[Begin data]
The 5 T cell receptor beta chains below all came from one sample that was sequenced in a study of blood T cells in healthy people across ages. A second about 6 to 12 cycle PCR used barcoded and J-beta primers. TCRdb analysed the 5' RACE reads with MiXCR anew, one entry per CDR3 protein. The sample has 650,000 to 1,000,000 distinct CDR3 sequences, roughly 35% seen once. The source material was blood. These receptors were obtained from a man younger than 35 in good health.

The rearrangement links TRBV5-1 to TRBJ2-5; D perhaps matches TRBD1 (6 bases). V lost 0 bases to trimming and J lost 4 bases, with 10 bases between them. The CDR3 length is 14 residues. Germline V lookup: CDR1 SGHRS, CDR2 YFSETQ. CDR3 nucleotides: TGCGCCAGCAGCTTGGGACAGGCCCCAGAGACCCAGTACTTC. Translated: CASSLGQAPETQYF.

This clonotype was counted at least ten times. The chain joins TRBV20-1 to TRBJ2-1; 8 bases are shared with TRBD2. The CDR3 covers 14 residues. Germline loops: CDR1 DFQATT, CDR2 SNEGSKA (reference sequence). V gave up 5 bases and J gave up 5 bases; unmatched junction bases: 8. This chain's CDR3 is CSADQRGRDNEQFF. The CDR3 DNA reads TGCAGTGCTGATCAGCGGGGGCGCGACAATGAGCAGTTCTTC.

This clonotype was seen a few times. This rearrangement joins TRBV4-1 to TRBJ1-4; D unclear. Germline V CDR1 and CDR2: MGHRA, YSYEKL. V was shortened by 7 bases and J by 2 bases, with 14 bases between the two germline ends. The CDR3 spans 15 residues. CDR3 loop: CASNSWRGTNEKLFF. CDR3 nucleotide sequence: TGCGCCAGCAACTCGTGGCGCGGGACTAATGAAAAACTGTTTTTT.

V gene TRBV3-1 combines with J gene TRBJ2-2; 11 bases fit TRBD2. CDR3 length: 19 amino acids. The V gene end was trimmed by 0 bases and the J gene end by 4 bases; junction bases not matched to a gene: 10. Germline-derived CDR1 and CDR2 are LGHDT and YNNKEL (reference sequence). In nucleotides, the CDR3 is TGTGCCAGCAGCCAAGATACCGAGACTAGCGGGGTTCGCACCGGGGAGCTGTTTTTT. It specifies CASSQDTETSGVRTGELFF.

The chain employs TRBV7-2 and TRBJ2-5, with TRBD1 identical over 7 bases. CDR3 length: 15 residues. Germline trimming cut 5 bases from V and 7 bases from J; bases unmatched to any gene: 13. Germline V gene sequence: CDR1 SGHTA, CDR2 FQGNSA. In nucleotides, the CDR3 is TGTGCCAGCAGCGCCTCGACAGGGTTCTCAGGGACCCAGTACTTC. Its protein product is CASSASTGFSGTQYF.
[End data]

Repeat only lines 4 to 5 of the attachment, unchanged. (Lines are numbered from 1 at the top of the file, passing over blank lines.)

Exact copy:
This clonotype was seen a few times. This rearrangement joins TRBV4-1 to TRBJ1-4; D unclear. Germline V CDR1 and CDR2: MGHRA, YSYEKL. V was shortened by 7 bases and J by 2 bases, with 14 bases between the two germline ends. The CDR3 spans 15 residues. CDR3 loop: CASNSWRGTNEKLFF. CDR3 nucleotide sequence: TGCGCCAGCAACTCGTGGCGCGGGACTAATGAAAAACTGTTTTTT.

V gene TRBV3-1 combines with J gene TRBJ2-2; 11 bases fit TRBD2. CDR3 length: 19 amino acids. The V gene end was trimmed by 0 bases and the J gene end by 4 bases; junction bases not matched to a gene: 10. Germline-derived CDR1 and CDR2 are LGHDT and YNNKEL (reference sequence). In nucleotides, the CDR3 is TGTGCCAGCAGCCAAGATACCGAGACTAGCGGGGTTCGCACCGGGGAGCTGTTTTTT. It specifies CASSQDTETSGVRTGELFF.